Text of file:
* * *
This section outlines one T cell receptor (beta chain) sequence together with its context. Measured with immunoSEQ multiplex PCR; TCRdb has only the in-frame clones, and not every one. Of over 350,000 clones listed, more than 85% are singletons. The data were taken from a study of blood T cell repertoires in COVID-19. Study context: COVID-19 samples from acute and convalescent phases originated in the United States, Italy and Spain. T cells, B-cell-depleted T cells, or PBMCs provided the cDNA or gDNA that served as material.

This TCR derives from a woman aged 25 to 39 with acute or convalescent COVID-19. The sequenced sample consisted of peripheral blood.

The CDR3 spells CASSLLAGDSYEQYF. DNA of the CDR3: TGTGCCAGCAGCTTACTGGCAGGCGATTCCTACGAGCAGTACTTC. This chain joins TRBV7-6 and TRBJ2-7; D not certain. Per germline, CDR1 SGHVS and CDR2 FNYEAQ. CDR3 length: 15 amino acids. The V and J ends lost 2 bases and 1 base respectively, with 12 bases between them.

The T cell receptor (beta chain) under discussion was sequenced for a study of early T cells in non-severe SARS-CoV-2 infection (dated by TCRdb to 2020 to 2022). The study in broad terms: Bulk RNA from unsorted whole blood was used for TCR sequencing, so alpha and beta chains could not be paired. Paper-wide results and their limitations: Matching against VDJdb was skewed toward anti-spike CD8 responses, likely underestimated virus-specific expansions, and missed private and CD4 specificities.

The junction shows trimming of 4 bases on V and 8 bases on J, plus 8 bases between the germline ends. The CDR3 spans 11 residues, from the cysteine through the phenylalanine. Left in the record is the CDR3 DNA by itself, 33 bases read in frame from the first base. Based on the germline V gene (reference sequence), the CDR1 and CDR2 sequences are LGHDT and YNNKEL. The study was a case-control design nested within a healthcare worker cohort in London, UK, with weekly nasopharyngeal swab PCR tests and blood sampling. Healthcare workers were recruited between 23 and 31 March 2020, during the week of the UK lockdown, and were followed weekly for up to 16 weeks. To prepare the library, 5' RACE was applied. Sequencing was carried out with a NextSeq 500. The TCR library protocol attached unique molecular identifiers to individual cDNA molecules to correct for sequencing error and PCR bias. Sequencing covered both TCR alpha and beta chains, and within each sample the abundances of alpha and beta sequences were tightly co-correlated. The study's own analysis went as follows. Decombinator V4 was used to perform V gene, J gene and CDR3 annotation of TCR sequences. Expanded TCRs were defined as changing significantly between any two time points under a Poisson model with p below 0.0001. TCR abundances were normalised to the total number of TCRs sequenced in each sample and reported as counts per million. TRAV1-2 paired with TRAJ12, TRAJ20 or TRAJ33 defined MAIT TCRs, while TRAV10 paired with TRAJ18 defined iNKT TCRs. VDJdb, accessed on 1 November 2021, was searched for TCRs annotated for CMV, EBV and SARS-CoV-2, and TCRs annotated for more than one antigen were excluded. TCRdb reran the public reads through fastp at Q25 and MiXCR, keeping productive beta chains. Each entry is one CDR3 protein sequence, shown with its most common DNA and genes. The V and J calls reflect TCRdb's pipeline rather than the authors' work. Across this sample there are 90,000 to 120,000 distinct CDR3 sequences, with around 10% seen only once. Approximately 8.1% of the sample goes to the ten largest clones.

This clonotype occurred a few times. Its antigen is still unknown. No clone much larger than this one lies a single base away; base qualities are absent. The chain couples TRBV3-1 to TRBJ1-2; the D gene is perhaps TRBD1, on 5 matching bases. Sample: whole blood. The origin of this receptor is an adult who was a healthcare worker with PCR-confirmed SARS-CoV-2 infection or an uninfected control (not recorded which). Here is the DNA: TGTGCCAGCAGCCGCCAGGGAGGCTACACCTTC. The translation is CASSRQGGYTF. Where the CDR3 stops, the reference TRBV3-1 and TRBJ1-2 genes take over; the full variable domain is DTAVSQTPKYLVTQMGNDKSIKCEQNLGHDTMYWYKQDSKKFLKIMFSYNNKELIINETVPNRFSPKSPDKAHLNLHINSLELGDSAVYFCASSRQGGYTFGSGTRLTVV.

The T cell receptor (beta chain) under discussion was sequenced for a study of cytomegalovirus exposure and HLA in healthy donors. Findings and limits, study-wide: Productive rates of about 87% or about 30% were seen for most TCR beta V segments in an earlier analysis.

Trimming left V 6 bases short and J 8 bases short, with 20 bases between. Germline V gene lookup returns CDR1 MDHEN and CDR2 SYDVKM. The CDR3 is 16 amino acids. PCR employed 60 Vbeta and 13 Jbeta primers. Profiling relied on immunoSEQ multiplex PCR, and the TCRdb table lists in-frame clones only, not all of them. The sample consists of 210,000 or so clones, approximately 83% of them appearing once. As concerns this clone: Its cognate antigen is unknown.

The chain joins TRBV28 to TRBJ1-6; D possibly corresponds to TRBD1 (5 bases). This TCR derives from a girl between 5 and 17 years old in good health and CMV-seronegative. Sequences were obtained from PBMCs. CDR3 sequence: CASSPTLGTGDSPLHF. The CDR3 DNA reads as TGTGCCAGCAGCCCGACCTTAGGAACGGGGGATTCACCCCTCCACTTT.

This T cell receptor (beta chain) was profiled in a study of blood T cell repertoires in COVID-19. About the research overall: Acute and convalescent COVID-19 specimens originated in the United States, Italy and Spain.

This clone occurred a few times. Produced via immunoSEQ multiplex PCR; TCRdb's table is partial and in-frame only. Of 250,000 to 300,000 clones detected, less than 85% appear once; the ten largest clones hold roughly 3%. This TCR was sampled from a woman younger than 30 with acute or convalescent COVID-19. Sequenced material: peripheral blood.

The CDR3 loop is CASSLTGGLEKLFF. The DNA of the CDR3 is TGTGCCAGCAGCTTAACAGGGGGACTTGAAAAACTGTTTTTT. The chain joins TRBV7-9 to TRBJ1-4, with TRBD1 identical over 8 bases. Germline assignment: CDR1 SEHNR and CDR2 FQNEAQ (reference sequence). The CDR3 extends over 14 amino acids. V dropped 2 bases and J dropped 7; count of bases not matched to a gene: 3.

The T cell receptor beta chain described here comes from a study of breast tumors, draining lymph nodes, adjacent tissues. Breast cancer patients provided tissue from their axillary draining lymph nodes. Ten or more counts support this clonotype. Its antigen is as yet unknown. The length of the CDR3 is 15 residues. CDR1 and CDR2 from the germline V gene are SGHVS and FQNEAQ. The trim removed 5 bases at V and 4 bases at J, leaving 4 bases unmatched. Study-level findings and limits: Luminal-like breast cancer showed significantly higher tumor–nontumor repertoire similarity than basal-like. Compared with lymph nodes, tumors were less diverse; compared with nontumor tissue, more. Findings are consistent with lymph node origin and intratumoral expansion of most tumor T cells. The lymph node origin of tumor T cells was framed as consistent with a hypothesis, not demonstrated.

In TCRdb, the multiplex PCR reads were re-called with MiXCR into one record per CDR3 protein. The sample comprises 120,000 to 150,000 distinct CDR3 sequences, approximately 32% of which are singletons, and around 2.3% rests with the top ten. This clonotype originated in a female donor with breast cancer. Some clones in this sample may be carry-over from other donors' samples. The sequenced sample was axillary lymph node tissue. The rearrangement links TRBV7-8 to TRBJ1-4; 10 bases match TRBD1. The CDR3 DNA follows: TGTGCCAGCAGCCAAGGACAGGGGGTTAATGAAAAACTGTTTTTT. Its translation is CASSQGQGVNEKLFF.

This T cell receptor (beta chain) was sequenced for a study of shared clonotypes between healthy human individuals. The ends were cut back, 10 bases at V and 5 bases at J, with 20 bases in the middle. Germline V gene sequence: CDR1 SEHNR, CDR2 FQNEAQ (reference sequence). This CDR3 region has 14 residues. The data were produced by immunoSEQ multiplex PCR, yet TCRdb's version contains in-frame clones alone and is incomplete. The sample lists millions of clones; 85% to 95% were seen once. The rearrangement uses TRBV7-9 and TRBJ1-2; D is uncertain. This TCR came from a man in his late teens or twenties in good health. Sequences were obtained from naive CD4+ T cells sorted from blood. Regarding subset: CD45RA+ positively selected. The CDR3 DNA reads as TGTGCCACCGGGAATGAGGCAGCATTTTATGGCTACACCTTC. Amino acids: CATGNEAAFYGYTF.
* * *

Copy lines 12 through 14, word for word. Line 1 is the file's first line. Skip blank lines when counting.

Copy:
The CDR3 loop is CASSLTGGLEKLFF. The DNA of the CDR3 is TGTGCCAGCAGCTTAACAGGGGGACTTGAAAAACTGTTTTTT. The chain joins TRBV7-9 to TRBJ1-4, with TRBD1 identical over 8 bases. Germline assignment: CDR1 SEHNR and CDR2 FQNEAQ (reference sequence). The CDR3 extends over 14 amino acids. V dropped 2 bases and J dropped 7; count of bases not matched to a gene: 3.

The T cell receptor beta chain described here comes from a study of breast tumors, draining lymph nodes, adjacent tissues. Breast cancer patients provided tissue from their axillary draining lymph nodes. Ten or more counts support this clonotype. Its antigen is as yet unknown. The length of the CDR3 is 15 residues. CDR1 and CDR2 from the germline V gene are SGHVS and FQNEAQ. The trim removed 5 bases at V and 4 bases at J, leaving 4 bases unmatched. Study-level findings and limits: Luminal-like breast cancer showed significantly higher tumor–nontumor repertoire similarity than basal-like. Compared with lymph nodes, tumors were less diverse; compared with nontumor tissue, more. Findings are consistent with lymph node origin and intratumoral expansion of most tumor T cells. The lymph node origin of tumor T cells was framed as consistent with a hypothesis, not demonstrated.

In TCRdb, the multiplex PCR reads were re-called with MiXCR into one record per CDR3 protein. The sample comprises 120,000 to 150,000 distinct CDR3 sequences, approximately 32% of which are singletons, and around 2.3% rests with the top ten. This clonotype originated in a female donor with breast cancer. Some clones in this sample may be carry-over from other donors' samples. The sequenced sample was axillary lymph node tissue. The rearrangement links TRBV7-8 to TRBJ1-4; 10 bases match TRBD1. The CDR3 DNA follows: TGTGCCAGCAGCCAAGGACAGGGGGTTAATGAAAAACTGTTTTTT. Its translation is CASSQGQGVNEKLFF.